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I have a website that is a travel search engine and I am very concerned about GDPR.

I am not interested in any private information from the users for marketing or such things. I just use Google Analytics to see the behavior on the page and to be able to improve it. No log-ins or accounts, no retargetting, no e-mail gathering, no newsletters...

According to GDPR:

‘personal data’ means any information relating to an identified or identifiable natural person (‘data subject’); an identifiable natural person is one who can be identified, directly or indirectly, in particular by reference to an identifier such as a name, an identification number, location data, an online identifier or to one or more factors specific to the physical, physiological, genetic, mental, economic, cultural or social identity of that natural person;

I have already anonymized the IPs for Google Analytics, so I would assume I do not have any personal data from the users anymore.

Is my assumption correct?

If so, do I need to care about all the clear explanations like where data is stored, how long is stored and so? Or can I just say something like:

"This website does not collect any personal data"

?

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    Does your webserver log it's requests? – wimh May 26 '18 at 20:34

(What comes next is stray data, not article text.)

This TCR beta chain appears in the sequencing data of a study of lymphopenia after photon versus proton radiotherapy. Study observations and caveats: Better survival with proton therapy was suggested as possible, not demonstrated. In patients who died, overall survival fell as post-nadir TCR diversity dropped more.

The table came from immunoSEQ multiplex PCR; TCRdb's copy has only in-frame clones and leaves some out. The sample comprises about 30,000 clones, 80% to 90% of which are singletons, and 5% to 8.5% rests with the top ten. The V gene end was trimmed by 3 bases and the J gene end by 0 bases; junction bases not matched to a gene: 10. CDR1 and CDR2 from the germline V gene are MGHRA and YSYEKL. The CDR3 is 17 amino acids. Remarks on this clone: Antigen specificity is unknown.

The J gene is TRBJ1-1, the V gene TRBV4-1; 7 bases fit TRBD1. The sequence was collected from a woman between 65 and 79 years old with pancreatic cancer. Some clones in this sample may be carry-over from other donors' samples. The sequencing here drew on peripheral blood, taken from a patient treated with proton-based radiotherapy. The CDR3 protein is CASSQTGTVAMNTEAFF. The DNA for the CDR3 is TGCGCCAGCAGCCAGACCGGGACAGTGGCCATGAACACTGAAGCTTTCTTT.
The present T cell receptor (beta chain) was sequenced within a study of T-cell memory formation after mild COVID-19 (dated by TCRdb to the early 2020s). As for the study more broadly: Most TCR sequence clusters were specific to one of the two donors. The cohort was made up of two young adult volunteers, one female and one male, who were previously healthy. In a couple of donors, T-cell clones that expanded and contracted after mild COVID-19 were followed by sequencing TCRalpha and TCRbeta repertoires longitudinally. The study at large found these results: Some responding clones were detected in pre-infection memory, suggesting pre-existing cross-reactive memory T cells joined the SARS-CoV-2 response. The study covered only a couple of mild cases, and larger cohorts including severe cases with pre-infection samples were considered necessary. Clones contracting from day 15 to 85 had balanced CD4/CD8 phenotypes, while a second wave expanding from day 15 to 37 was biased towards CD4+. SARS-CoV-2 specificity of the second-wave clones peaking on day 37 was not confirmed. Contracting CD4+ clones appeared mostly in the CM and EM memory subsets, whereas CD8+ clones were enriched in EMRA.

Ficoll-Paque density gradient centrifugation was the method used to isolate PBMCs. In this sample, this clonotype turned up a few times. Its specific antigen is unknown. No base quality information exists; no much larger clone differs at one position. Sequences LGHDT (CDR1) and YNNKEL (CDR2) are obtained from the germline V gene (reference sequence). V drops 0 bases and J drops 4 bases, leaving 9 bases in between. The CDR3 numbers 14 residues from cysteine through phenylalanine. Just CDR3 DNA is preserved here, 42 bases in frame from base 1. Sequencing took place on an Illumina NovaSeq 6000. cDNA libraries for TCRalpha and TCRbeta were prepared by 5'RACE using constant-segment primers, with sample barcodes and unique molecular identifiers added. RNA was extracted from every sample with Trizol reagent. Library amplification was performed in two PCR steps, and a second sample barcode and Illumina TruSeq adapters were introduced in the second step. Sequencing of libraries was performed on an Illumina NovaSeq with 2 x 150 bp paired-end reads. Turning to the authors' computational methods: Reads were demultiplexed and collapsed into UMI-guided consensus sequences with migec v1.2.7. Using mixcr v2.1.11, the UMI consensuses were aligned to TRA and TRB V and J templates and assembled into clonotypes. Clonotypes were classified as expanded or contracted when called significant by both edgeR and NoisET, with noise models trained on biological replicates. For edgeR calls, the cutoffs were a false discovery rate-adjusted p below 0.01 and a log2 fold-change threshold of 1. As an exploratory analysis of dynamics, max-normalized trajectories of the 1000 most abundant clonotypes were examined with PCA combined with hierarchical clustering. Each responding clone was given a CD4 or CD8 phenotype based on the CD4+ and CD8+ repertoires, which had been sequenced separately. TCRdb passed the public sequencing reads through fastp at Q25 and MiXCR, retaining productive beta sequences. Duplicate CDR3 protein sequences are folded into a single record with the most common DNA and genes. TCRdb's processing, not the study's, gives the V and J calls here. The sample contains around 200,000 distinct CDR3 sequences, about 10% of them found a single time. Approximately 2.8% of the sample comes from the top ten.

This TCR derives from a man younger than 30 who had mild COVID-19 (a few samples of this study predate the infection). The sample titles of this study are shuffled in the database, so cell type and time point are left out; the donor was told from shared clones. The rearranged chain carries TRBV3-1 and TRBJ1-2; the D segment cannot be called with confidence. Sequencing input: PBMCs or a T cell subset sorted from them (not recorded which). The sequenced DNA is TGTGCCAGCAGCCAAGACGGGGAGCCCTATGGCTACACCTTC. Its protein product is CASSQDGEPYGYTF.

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    If you do not process any personal data, the GDPR does not apply to you. In that case you do not even need add a note, but it won't hurt either. – wimh May 26 '18 at 20:57
  • It might anonymize the IP (xxx.xxx.xxx.0) and store it for maximum one day. After that, the anonymized IP is deleted. – J0ANMM May 27 '18 at 20:23
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    @wimh: "In that case you do not even need add a note" - do you have a citation for that? It would seem somewhat logical, but I feel I have read a large number of articles about the topic, and providing a privacy policy was treated as seemingly mandatory absolutely everywhere. Not a single time did I see a site mention the possibility that a website does not need a GDPR-compliant privacy policy. Aside from that, the idea that "but it won't hurt either" might be a bit careless. If "no privacy note" is a legal solution, having one might unnecessarily open an attack vector based upon ... – O. R. Mapper May 27 '18 at 20:27
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    @O.R.Mapper Article 2 defines the scope of the GDPR. If you don't process any personal data, the GDPR does not apply based on that. However I am not sure whether a webserver really does not process any personal data, the requests an replies include an ip adress. Processing as defined in the GDPR includes any kind of operation, even deleting... – wimh May 28 '18 at 7:43

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